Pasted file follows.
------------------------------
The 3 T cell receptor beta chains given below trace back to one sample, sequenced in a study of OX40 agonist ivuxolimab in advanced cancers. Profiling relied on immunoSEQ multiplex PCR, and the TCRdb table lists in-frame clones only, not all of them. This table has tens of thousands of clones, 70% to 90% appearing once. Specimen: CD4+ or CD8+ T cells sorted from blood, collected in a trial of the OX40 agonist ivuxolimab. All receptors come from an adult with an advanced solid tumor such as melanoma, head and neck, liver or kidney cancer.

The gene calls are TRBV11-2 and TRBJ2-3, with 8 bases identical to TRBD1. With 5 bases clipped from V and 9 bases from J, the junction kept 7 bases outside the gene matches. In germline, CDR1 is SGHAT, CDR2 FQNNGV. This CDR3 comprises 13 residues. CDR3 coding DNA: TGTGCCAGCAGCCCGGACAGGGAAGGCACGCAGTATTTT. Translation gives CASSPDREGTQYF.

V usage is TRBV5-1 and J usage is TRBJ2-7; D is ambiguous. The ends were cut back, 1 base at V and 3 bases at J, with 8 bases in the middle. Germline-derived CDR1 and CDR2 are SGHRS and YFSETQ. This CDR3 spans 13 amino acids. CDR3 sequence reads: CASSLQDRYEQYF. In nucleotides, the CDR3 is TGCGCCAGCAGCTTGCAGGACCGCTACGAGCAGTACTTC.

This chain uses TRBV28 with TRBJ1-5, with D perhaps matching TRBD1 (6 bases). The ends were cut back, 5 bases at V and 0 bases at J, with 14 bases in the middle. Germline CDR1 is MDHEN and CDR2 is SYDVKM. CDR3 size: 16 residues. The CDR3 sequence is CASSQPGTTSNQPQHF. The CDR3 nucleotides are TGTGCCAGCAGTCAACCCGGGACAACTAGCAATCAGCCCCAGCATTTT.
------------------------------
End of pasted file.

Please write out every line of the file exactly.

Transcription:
The 3 T cell receptor beta chains given below trace back to one sample, sequenced in a study of OX40 agonist ivuxolimab in advanced cancers. Profiling relied on immunoSEQ multiplex PCR, and the TCRdb table lists in-frame clones only, not all of them. This table has tens of thousands of clones, 70% to 90% appearing once. Specimen: CD4+ or CD8+ T cells sorted from blood, collected in a trial of the OX40 agonist ivuxolimab. All receptors come from an adult with an advanced solid tumor such as melanoma, head and neck, liver or kidney cancer.

The gene calls are TRBV11-2 and TRBJ2-3, with 8 bases identical to TRBD1. With 5 bases clipped from V and 9 bases from J, the junction kept 7 bases outside the gene matches. In germline, CDR1 is SGHAT, CDR2 FQNNGV. This CDR3 comprises 13 residues. CDR3 coding DNA: TGTGCCAGCAGCCCGGACAGGGAAGGCACGCAGTATTTT. Translation gives CASSPDREGTQYF.

V usage is TRBV5-1 and J usage is TRBJ2-7; D is ambiguous. The ends were cut back, 1 base at V and 3 bases at J, with 8 bases in the middle. Germline-derived CDR1 and CDR2 are SGHRS and YFSETQ. This CDR3 spans 13 amino acids. CDR3 sequence reads: CASSLQDRYEQYF. In nucleotides, the CDR3 is TGCGCCAGCAGCTTGCAGGACCGCTACGAGCAGTACTTC.

This chain uses TRBV28 with TRBJ1-5, with D perhaps matching TRBD1 (6 bases). The ends were cut back, 5 bases at V and 0 bases at J, with 14 bases in the middle. Germline CDR1 is MDHEN and CDR2 is SYDVKM. CDR3 size: 16 residues. The CDR3 sequence is CASSQPGTTSNQPQHF. The CDR3 nucleotides are TGTGCCAGCAGTCAACCCGGGACAACTAGCAATCAGCCCCAGCATTTT.